National Assembly suspends money laundering bill indefinitely




Friday, 13 August 2010


The House of Representatives has indefinitely suspended consideration on the anti-money laundering bill, which the president, Goodluck Jonathan, has twice urged a speedy delivery to, against a global deadline.


The House made attempts yesterday to discuss the bill, which is fashioned after the international framework against corruption, but deferred further action on it when members sought to limit some of its provisions.


The bill, which had gone through two readings and committee considerations, awaits a final plenary approval and third and final passage.


The Deputy Speaker, Usman Nafada, said the consideration will now be carried out on a “suitable date”, two days after the Senate also voted to debate the legislation on a further date.


The lawmakers’ decision came after receiving a fresh communication from Mr Jonathan, advising them against tampering with certain provisions of the proposal, and for a speedy delivery of the two bills which had already failed to meet an earlier June 30, 2010, deadline.


“The draft bills presented to the National Assembly are consistent and in compliance with global instruments, which Nigeria has signed and ratified,” the president said.


He said the Financial Action Task Force (FATF) requires all member-states to model their domestic legislation in consonance with global best practices. Mr Jonathan said another meeting of the international body in September 2010, would welcome the delivery of the bill.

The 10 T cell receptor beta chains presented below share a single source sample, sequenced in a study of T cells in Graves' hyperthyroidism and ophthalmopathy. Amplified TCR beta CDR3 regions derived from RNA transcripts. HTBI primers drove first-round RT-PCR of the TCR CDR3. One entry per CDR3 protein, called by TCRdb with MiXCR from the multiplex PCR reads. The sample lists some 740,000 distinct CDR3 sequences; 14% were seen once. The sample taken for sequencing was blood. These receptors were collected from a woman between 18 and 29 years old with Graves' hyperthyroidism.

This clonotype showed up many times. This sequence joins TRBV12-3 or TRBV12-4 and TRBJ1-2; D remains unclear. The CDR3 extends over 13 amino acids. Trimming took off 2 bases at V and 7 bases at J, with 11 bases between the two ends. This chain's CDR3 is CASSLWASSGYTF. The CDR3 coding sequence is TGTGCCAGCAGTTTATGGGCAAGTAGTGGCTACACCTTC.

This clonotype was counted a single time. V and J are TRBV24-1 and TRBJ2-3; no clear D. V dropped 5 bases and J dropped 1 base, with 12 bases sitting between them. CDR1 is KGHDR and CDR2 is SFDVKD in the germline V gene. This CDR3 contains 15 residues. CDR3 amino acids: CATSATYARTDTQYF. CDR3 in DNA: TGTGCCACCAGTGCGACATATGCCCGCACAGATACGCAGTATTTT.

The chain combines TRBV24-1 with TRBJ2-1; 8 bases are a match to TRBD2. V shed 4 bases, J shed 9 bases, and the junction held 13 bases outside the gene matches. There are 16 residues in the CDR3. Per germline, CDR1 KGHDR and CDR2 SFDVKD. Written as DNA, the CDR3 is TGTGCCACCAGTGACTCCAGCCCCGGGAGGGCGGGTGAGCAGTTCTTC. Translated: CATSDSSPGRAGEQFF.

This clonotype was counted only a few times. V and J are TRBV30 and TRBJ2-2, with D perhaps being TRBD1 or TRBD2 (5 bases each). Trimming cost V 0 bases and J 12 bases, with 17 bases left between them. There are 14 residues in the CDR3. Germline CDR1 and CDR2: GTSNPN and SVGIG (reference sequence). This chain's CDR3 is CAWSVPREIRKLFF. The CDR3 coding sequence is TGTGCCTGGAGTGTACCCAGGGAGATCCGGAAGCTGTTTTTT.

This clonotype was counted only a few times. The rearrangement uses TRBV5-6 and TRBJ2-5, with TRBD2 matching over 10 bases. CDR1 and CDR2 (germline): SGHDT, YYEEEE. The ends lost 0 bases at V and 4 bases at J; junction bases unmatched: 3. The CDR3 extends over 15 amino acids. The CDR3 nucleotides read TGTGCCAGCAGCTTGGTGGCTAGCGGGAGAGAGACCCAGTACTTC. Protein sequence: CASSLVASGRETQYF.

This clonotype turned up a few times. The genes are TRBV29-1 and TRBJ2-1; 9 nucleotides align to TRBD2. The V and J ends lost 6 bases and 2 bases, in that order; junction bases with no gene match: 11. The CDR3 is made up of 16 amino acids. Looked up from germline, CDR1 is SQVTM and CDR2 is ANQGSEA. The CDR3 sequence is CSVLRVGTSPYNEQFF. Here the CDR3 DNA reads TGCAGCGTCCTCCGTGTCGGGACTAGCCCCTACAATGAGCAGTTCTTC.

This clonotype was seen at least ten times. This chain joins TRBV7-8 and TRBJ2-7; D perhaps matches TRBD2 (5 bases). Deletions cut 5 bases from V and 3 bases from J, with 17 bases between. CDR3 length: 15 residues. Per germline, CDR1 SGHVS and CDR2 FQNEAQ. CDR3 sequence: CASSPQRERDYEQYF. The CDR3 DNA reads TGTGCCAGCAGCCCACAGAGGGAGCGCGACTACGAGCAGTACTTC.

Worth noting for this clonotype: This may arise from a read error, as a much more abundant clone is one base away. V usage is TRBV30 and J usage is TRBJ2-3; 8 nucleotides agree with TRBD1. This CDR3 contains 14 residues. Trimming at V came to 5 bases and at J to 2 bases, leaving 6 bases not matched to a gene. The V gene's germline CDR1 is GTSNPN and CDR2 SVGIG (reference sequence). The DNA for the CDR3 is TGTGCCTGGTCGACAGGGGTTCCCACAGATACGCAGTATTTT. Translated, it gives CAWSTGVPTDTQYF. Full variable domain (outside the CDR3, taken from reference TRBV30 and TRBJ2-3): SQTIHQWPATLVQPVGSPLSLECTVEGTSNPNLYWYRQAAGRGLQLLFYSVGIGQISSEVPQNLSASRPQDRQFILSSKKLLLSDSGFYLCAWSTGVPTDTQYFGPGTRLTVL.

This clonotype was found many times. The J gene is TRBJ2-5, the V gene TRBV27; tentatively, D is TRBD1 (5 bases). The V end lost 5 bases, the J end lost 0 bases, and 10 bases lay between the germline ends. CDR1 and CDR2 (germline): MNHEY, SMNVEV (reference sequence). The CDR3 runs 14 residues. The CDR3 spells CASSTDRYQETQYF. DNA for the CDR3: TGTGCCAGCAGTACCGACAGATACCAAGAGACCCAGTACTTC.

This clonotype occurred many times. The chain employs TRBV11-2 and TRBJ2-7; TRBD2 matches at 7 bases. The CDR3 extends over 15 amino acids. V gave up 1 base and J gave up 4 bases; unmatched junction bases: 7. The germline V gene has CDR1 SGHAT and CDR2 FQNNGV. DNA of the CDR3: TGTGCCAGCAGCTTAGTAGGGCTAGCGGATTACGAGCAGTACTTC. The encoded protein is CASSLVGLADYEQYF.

Curtail the powers


But during the House second emergency sitting Thursday, the lawmakers questioned certain provisions of the legislation, as earlier done by the senators, and sought to curtail the powers of the bill as presently stated.


Members particularly opposed the requirement that transactions with banks, by individuals to the tune of N5 million, and N10 million for corporate entities, be reported to the Nigeria Financial Intelligence Unit (NFIU).


The lawmakers said the provision, and many others, deserve a review and should not be allowed straight passage as requested by Mr Jonathan.


Mr Nafada ruled that the bill be suspended to a further date, after unsuccessfully trying to secure the lawmakers’ support for it. The date may not be earlier than the chamber’s October 2010 resumption date, which will come after the next FATF meeting.


Source: Proshare



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